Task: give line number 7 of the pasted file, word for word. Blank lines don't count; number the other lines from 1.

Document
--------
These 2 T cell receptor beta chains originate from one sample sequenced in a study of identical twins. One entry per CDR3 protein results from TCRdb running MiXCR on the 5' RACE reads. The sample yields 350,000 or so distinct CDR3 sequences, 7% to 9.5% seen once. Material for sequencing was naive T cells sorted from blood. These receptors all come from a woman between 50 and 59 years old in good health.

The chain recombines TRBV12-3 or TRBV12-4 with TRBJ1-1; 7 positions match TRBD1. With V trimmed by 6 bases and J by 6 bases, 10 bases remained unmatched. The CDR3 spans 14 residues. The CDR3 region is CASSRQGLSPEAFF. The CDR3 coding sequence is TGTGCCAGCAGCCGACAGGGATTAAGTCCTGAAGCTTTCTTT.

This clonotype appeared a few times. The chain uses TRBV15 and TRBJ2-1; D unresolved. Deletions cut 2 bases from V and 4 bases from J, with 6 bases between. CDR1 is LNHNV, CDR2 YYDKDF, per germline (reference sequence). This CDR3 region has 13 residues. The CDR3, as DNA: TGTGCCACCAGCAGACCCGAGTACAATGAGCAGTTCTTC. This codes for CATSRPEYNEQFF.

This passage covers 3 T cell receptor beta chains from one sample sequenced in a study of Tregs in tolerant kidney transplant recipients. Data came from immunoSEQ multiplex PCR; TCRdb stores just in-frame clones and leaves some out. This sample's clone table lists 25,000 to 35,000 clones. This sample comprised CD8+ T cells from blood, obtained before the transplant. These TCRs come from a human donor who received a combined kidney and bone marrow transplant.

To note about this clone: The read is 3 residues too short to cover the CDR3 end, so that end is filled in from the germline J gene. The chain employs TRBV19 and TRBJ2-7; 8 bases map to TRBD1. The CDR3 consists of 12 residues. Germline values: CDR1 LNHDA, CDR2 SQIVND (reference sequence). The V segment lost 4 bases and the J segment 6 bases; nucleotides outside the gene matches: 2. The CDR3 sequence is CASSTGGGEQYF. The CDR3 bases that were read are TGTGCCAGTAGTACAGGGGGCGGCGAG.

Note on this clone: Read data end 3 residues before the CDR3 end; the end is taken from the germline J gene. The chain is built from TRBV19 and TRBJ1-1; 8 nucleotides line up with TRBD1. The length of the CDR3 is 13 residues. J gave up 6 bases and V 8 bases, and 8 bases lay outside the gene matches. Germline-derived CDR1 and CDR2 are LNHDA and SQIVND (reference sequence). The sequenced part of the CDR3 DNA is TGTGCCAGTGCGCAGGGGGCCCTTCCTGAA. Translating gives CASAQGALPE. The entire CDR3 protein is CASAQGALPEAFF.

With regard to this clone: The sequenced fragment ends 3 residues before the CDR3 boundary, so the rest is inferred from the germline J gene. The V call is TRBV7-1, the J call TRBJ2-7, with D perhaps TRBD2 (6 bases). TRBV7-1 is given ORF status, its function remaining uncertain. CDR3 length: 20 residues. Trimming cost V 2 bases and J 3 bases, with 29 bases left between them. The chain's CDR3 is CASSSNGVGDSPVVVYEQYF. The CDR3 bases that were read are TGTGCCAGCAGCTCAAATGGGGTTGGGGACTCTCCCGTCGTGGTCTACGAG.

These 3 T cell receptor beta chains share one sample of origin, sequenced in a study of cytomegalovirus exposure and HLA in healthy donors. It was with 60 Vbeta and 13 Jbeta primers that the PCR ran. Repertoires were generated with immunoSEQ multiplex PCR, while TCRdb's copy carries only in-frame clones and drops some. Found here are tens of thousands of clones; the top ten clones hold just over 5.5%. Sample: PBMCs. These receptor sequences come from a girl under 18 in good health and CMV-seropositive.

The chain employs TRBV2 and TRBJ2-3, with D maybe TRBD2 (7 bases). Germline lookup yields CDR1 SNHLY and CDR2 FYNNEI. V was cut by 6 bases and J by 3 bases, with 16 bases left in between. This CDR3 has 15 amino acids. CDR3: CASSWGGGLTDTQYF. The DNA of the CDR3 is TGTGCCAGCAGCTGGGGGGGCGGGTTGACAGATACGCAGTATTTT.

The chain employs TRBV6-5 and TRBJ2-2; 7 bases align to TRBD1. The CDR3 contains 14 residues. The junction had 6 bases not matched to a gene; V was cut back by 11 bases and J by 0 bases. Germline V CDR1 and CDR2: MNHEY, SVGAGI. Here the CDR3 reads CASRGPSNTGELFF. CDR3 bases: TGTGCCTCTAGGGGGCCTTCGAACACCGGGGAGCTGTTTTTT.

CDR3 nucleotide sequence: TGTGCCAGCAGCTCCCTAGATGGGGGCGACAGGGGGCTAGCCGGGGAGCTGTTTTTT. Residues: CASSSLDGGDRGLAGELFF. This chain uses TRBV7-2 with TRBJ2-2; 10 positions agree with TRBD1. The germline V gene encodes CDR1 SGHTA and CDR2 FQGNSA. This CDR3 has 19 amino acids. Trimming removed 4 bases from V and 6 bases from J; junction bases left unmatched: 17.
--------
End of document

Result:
With regard to this clone: The sequenced fragment ends 3 residues before the CDR3 boundary, so the rest is inferred from the germline J gene. The V call is TRBV7-1, the J call TRBJ2-7, with D perhaps TRBD2 (6 bases). TRBV7-1 is given ORF status, its function remaining uncertain. CDR3 length: 20 residues. Trimming cost V 2 bases and J 3 bases, with 29 bases left between them. The chain's CDR3 is CASSSNGVGDSPVVVYEQYF. The CDR3 bases that were read are TGTGCCAGCAGCTCAAATGGGGTTGGGGACTCTCCCGTCGTGGTCTACGAG.